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The Center for Targeted Drug Delivery (CTDD) at Chapman University serves to unite scientific and technical knowledge in biomedical, pharmaceutical, and material science research to create an interdisciplinary targeted drug delivery program. CTDD members bring together expertise in drug delivery, gene therapy, cancer biology, polymer science, and nanotechnology at CUSP and other colleges at Chapman University.
The mission of the Center is to design, develop, and evaluate novel approaches for targeted delivery of therapeutic agents. Innovative drug delivery systems or approaches for delivery of drugs and therapeutic proteins will lead to breakthrough advances in health care.
The Center is located at the Chapman University School of Pharmacy, Irvine, CA, providing a comprehensive facility for targeted drug delivery projects. The facility will advance new technologies for drug targeting from conception to synthesis, including in vitro testing followed by in vivo evaluation.
Director, Center for Targeted Drug Delivery
Targeted delivery of doxorubicin for breast cancer treatment
Peptide-drug conjugates are being developed for targeted delivery of anticancer drugs, doxorubicin and cyclophosphamide, to breast cancer cells. The drugs are conjugated to small peptides (10-residue long) via a linker. The peptides are designed to target breast cancer cell surface receptor(s) specifically. The conjugates are synthesized using solid-phase and solution phase chemistry followed by purification and characterization using different analytical techniques. The conjugates will be evaluated using breast cell lines and breast cancer xenografts before embarking preclinical studies.
Controlled release of anti-cytokine biologics for intra-articular applications in arthritis
Osteoarthritis (OA) is a chronic degenerative joint disease affecting articular cartilage, synovium and bone. Owing to the limited number of joints involved in OA coupled with the avascular nature of cartilage, intra-articular (IA) drug delivery is well-positioned as a principal strategy to achieve therapeutic drug levels in the joint tissues and if desired, to minimize systemic toxicity. The efficacy of IA treatments is severely limited by the rapid joint clearance of small molecules and large polymers alike. We have recently shown in a proof-of-concept that encapsulating interleukin-1 receptor antagonist (IL-1 ra) in biodegradable poly (lactic-co-glycolic acid) (PLGA) exerts a disease modifying effect in a pre-clinical posttraumtic OA model (Elsaid KA, et al, Journal of Experimental Orthopaedics (2016) 3:18).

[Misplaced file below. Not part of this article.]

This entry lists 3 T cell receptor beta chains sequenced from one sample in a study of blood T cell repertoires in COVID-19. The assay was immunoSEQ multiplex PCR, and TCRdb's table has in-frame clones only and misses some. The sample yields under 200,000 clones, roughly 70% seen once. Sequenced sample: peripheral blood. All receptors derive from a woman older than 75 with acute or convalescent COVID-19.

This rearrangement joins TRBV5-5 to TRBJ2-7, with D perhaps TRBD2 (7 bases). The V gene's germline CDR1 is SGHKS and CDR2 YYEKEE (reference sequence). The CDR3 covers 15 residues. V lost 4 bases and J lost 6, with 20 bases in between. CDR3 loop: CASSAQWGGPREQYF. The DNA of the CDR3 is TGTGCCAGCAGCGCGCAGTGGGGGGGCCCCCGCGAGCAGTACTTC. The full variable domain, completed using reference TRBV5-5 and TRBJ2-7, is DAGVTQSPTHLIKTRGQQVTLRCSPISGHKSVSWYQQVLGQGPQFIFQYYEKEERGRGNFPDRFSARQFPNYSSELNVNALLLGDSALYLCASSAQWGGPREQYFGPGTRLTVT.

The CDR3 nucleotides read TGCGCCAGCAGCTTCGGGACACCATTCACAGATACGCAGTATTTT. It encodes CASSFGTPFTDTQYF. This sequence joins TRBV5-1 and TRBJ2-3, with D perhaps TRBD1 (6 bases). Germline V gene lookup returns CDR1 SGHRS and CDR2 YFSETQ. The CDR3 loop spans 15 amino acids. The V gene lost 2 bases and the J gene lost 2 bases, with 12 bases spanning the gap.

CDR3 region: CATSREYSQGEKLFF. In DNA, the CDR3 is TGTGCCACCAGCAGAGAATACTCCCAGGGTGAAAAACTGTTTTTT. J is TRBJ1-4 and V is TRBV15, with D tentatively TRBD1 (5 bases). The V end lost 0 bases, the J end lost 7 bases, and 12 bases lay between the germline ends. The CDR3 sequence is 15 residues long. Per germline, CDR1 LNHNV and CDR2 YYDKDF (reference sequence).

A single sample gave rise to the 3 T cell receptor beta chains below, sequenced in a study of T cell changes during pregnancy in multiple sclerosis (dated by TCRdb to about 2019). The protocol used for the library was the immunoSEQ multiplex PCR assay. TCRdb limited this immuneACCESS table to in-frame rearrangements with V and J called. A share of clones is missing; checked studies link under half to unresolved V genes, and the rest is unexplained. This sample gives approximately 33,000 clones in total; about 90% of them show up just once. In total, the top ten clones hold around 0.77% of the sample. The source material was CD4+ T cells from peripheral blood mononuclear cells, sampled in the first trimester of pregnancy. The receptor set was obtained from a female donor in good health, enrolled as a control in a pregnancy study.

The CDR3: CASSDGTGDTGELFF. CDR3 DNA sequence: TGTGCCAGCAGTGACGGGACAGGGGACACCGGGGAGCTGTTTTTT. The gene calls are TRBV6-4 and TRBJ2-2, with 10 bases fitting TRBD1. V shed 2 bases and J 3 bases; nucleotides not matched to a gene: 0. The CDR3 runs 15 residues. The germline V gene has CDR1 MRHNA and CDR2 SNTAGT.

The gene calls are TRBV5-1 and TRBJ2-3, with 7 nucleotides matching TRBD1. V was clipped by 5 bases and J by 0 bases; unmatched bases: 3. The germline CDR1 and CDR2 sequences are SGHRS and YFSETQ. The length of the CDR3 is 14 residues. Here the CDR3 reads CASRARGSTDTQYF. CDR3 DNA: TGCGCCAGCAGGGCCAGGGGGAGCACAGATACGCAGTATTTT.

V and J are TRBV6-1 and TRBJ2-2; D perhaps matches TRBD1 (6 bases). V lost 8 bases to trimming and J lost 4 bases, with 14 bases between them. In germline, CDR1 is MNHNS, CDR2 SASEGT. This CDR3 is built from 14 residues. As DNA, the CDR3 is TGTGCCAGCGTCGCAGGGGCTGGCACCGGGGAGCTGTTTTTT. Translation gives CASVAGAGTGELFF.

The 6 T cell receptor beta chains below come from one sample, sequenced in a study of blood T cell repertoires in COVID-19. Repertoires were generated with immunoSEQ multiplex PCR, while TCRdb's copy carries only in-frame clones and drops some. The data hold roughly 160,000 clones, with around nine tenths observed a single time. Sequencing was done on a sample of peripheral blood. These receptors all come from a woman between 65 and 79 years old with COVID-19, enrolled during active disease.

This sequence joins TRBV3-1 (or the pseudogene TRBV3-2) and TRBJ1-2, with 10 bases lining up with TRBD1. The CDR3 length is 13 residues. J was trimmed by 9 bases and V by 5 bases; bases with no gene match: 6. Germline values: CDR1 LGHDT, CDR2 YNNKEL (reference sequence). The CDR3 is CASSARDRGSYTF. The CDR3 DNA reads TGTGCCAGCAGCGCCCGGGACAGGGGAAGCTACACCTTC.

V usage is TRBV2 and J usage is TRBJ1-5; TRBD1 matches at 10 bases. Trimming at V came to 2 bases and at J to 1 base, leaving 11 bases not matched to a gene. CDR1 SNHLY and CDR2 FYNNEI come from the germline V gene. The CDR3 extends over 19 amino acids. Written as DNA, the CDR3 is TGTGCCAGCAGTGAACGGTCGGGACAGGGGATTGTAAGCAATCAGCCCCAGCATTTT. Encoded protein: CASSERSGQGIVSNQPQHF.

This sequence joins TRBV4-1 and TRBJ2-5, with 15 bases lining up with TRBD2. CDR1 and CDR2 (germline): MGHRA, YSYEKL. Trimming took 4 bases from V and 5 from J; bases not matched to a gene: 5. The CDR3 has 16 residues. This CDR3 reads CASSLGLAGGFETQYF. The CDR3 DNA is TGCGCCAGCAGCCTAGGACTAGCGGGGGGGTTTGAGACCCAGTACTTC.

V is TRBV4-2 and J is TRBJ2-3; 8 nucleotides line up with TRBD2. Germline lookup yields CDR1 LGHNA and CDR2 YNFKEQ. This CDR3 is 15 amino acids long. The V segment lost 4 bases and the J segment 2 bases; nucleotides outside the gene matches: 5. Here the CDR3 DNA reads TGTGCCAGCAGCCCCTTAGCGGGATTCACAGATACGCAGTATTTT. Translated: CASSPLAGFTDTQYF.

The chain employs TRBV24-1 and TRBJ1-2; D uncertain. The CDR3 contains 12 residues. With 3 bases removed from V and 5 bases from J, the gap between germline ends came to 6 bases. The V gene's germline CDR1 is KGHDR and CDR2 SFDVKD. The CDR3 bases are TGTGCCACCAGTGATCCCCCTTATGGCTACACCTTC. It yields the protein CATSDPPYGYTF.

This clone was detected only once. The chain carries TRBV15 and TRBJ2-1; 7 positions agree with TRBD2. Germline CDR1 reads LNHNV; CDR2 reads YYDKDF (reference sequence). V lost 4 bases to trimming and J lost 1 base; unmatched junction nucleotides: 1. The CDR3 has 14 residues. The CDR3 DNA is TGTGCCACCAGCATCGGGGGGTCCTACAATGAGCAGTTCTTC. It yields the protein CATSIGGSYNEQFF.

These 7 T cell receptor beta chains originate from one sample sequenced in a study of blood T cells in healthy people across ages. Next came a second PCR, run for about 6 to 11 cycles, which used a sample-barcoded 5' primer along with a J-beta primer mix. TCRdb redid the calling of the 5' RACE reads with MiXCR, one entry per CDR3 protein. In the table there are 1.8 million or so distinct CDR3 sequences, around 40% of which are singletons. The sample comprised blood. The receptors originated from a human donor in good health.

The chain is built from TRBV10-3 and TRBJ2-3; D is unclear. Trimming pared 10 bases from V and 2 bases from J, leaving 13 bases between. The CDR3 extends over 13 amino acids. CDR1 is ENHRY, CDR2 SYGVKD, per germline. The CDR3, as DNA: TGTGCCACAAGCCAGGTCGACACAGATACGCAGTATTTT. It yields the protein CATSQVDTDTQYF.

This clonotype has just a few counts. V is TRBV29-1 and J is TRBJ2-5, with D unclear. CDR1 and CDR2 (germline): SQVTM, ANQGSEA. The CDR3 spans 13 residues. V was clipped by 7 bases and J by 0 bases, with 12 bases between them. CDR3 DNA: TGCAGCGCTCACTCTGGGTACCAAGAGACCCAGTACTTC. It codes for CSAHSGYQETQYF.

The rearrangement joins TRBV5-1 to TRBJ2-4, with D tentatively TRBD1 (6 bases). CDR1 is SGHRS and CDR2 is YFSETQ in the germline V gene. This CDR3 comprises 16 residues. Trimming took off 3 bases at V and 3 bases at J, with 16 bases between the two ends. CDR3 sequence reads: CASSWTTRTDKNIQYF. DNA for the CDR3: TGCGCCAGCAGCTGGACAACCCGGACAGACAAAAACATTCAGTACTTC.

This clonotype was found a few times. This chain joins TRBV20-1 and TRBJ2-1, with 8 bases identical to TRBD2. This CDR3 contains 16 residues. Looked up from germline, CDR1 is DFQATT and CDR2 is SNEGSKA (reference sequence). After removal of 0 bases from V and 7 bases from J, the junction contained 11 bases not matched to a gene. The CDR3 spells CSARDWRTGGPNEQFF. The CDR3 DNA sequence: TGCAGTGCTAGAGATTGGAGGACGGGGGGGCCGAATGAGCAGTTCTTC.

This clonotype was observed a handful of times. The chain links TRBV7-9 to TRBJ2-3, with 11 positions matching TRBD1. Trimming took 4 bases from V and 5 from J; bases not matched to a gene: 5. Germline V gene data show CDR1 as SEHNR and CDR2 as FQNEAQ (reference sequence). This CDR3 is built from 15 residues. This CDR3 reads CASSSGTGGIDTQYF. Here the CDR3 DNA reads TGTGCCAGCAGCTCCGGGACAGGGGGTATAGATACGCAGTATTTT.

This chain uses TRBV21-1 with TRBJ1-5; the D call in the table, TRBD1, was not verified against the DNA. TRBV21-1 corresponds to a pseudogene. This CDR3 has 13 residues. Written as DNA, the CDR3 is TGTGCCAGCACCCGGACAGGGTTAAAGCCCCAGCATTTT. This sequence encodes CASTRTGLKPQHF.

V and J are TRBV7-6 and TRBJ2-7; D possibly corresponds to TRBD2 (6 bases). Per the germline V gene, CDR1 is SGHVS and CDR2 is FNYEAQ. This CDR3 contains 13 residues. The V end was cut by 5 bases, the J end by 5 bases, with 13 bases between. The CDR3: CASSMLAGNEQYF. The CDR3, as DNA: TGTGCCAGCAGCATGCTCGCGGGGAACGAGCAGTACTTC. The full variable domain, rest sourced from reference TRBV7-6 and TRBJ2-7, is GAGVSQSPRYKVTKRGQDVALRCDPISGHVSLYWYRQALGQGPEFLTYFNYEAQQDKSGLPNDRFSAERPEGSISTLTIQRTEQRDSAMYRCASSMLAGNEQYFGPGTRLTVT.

Currently, we are developing novel platforms to optimize IL-1 ra joint residence. This includes combining PLGA encapsulation of IL-1 ra and hyaluronic acid-based hydrogel scaffolding to evaluate the effect of PLGA composition and HA crosslinking on release of IL-1 ra as defined by 100% and steady-state release as well as extracellular availability of IL-1 ra using a co-culture models of macrophages and synovial fibroblasts. Ultimately, the efficacy of a single-dose treatment of the optimized delivery system will be studied in-vivo.
Multistage delivery system for cancer treatment
Here, the multistage nanoparticle delivery system utilizes polymeric materials to achieve a temporal drug release. Tumor stroma is associated with limited penetration and poor spatial distribution of drugs throughout solid tumors and represents significant barrier to drugs’ anticancer efficacy. To overcome this stromal barrier, the multistage delivery system first releases a drug which targets the stromal barrier. In the second step, the release of chemotherapy agents will deplete the cancer cells. It is hypothesized that the stroma inhibition resulted from the first wave of drug release will enhance the penetration of chemotherapy agents into the tumor and therefore potentiate its therapeutic effect.